Before Fight Club, here's how China has imposed alternate endings on Hollywood and Hong Kong movies

Over the years, a number of Western movies and television shows — including Men in Black 3, Cloud Atlas, and Pirates of the Caribbean — have been altered in China before they were shown to local audiences.

The New York Times January 28, 2022 15:51:58 IST
Before Fight Club, here's how China has imposed alternate endings on Hollywood and Hong Kong movies

Still from Fight Club climax

When viewers watch Fight Club on a popular Chinese streaming platform, most of the film looks exactly as it did when it was released in 1999 — except for the apocalyptic ending.

Instead of a successful plot to destroy a series of buildings, the Chinese version of the cult classic starring Brad Pitt and Edward Norton ends with a note to viewers saying that the police “rapidly figured out the whole plan, and arrested all criminals, successfully preventing the bomb from exploding.”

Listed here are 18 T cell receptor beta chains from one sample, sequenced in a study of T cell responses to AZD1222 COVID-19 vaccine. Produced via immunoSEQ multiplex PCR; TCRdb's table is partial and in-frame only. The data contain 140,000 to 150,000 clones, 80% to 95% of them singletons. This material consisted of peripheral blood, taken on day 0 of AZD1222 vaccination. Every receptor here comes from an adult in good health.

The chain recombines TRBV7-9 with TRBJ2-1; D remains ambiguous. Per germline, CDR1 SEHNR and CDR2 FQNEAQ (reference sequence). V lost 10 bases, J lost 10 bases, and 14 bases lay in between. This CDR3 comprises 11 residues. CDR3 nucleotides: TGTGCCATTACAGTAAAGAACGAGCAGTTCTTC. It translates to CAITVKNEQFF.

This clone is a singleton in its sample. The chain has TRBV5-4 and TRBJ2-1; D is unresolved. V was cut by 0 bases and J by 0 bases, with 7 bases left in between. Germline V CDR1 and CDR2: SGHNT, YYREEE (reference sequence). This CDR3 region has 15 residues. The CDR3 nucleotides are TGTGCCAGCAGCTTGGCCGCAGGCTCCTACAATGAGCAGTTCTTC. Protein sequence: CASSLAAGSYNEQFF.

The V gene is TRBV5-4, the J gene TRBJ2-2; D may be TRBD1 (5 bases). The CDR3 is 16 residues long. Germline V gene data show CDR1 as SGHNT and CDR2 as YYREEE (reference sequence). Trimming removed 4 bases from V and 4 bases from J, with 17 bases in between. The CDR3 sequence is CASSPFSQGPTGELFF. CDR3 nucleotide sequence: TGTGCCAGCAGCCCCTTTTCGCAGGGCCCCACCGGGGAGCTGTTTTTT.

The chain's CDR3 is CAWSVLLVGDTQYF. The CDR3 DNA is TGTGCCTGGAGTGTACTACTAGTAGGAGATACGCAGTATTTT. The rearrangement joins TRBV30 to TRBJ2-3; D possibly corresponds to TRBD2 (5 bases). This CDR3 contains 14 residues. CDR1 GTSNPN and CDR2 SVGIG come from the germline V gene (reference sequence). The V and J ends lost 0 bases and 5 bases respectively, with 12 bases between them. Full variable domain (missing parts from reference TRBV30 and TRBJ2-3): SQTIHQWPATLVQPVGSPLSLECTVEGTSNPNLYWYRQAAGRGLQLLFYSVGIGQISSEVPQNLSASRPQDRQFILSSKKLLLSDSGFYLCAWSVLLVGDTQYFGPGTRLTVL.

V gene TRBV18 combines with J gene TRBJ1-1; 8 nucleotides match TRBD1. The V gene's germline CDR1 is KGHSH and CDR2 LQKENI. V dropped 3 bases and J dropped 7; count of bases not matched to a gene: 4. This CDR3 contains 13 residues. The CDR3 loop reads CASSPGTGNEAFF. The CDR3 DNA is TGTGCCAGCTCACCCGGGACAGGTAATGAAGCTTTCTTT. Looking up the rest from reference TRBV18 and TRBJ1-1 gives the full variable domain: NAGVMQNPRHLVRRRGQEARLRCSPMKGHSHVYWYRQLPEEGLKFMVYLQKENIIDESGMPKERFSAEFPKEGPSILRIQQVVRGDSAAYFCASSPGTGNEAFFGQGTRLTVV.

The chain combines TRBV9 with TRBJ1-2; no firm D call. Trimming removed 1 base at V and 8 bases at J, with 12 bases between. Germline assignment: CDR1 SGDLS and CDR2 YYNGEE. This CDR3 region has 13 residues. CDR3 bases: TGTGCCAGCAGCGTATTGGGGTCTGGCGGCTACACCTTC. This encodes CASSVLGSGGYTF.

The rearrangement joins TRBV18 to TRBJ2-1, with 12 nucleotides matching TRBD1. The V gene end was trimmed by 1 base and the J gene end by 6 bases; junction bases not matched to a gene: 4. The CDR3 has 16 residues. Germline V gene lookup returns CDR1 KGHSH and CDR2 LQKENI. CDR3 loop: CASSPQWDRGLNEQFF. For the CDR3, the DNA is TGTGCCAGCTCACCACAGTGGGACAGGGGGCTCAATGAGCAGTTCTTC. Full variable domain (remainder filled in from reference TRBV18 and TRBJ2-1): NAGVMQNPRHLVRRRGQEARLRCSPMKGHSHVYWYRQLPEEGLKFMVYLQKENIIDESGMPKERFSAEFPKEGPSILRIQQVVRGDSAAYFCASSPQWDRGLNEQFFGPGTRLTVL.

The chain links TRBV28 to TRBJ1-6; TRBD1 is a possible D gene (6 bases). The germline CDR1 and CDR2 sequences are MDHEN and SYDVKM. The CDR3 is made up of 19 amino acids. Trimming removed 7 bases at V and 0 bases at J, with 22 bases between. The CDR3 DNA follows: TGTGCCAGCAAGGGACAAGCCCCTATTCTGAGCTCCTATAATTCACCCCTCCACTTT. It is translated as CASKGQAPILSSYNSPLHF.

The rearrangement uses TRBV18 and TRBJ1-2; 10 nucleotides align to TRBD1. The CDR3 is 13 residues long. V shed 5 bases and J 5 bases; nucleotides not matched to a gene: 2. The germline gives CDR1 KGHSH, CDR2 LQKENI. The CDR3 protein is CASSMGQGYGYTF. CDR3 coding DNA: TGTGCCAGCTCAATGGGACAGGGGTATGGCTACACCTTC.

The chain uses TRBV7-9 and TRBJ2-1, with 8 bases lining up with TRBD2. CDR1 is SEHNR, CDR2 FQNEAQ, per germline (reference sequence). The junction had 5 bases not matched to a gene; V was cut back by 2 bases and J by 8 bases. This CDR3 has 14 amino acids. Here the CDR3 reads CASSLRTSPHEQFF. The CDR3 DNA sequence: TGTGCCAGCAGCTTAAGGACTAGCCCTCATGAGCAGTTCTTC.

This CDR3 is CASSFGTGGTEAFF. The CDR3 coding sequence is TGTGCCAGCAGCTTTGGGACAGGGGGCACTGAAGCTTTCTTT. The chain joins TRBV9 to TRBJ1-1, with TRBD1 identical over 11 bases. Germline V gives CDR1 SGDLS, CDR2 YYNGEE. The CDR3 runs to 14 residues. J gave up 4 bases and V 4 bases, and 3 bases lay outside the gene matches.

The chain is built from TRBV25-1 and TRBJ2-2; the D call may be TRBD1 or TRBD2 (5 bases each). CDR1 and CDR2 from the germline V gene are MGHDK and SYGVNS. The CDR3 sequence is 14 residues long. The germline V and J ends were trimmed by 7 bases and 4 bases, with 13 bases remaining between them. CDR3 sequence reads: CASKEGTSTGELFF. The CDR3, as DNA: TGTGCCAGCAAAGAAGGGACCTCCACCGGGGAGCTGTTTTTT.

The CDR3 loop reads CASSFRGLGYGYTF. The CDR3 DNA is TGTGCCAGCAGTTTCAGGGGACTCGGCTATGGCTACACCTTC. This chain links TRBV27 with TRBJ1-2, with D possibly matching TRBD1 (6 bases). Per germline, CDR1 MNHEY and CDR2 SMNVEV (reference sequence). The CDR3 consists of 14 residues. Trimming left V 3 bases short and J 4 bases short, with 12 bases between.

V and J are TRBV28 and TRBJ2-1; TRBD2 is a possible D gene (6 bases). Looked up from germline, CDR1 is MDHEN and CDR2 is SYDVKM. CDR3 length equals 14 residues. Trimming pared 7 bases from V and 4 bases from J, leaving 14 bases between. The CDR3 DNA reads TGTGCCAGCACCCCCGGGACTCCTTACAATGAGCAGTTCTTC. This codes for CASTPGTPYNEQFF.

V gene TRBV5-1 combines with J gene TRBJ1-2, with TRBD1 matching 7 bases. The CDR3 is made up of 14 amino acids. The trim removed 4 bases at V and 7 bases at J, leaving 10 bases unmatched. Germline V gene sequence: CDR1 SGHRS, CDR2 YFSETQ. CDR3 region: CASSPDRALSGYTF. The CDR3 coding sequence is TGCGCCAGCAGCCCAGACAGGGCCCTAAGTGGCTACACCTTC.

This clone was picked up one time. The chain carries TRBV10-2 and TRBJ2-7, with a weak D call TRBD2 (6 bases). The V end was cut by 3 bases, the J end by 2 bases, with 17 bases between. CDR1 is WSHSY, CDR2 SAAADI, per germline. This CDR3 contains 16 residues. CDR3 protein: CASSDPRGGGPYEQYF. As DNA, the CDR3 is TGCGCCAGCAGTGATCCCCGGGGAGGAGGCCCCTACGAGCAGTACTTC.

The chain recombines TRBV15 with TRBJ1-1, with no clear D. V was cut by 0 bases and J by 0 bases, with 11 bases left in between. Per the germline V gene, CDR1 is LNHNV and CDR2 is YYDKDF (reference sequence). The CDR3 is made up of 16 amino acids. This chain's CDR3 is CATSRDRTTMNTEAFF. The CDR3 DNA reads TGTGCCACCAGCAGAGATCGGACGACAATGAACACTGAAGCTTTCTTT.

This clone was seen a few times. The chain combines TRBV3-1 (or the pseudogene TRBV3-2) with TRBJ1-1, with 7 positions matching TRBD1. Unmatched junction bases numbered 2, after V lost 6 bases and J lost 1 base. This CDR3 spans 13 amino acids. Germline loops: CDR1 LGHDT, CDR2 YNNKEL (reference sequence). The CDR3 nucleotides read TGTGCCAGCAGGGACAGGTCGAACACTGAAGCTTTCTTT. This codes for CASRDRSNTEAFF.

As for Pitt’s character, the note says, he was sent to an asylum, and later discharged. (Never mind that the character is actually a figment of Norton’s character’s imagination.)

The censored ending was discovered recently by fans in China who watched it on a streaming platform owned by Tencent, a giant Chinese entertainment company. It has led to criticism from Human Rights Watch, and chatter on social media in China and the US.

“This is SUPER wonderful! Everyone gets a happy ending in China!” Chuck Palahniuk, the writer whose 1996 novel inspired the film, wrote sarcastically on Twitter. But he also said in an interview with TMZ on Wednesday that the censored ending was closer to the ending of his book, in which the bomb malfunctions and the narrator wakes up in a mental hospital after shooting himself.

Before Fight Club heres how China has imposed alternate endings on Hollywood and Hong Kong movies

Still from Fight Club

It is unclear whether the changes to the film’s Chinese edition were the result of self-censorship, a government order or a combination of the two. The production company of the film, based in Los Angeles, did not respond to requests for comment, and its Chinese distributor declined to comment.

But this much is clear: Fight Club is not the first movie where the version made for the Chinese mainland audience differed from the original.

A ‘Reluctant Compromise’